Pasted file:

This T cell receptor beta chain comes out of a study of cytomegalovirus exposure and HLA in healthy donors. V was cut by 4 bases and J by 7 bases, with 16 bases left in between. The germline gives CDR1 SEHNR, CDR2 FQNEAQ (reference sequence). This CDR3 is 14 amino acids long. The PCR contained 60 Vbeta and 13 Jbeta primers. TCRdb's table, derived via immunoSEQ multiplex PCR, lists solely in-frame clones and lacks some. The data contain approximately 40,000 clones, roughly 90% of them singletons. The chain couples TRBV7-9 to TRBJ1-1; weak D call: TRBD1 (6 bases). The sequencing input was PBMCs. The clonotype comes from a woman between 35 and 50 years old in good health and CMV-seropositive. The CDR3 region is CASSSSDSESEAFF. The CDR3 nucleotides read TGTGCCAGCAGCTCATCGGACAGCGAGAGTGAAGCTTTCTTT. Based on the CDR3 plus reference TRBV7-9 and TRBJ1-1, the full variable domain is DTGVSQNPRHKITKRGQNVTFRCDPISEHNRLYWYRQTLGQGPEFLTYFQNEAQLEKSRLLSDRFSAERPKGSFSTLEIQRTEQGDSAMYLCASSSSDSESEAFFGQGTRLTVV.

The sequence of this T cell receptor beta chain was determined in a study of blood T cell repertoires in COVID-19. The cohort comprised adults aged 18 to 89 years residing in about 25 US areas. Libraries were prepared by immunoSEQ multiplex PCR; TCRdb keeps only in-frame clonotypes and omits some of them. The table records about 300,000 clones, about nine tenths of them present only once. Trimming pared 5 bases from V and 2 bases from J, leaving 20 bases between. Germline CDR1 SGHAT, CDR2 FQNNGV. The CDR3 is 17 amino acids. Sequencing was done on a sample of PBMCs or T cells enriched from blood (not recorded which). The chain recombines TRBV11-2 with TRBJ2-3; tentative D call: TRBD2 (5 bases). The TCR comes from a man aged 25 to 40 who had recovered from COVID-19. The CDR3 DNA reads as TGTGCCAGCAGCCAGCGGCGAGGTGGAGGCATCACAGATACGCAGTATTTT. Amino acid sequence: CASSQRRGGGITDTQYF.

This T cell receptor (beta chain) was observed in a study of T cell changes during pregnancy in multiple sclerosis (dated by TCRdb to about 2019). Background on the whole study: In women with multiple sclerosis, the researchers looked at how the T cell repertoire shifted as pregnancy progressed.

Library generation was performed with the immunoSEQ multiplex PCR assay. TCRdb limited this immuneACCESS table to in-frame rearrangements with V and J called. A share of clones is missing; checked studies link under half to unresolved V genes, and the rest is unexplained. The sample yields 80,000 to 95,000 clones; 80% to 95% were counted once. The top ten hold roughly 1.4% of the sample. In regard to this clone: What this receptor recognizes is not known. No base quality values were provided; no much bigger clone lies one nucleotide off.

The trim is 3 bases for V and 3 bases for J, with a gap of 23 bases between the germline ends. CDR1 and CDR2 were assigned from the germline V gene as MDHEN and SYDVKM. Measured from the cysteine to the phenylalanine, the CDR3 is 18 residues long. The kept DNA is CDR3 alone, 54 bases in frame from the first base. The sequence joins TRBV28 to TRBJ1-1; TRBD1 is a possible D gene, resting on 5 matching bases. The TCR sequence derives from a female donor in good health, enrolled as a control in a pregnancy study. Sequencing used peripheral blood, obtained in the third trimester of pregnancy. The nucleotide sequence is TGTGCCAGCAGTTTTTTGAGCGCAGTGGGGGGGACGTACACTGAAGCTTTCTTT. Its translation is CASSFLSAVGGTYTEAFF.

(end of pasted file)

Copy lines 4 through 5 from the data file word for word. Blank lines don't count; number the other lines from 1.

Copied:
Library generation was performed with the immunoSEQ multiplex PCR assay. TCRdb limited this immuneACCESS table to in-frame rearrangements with V and J called. A share of clones is missing; checked studies link under half to unresolved V genes, and the rest is unexplained. The sample yields 80,000 to 95,000 clones; 80% to 95% were counted once. The top ten hold roughly 1.4% of the sample. In regard to this clone: What this receptor recognizes is not known. No base quality values were provided; no much bigger clone lies one nucleotide off.

The trim is 3 bases for V and 3 bases for J, with a gap of 23 bases between the germline ends. CDR1 and CDR2 were assigned from the germline V gene as MDHEN and SYDVKM. Measured from the cysteine to the phenylalanine, the CDR3 is 18 residues long. The kept DNA is CDR3 alone, 54 bases in frame from the first base. The sequence joins TRBV28 to TRBJ1-1; TRBD1 is a possible D gene, resting on 5 matching bases. The TCR sequence derives from a female donor in good health, enrolled as a control in a pregnancy study. Sequencing used peripheral blood, obtained in the third trimester of pregnancy. The nucleotide sequence is TGTGCCAGCAGTTTTTTGAGCGCAGTGGGGGGGACGTACACTGAAGCTTTCTTT. Its translation is CASSFLSAVGGTYTEAFF.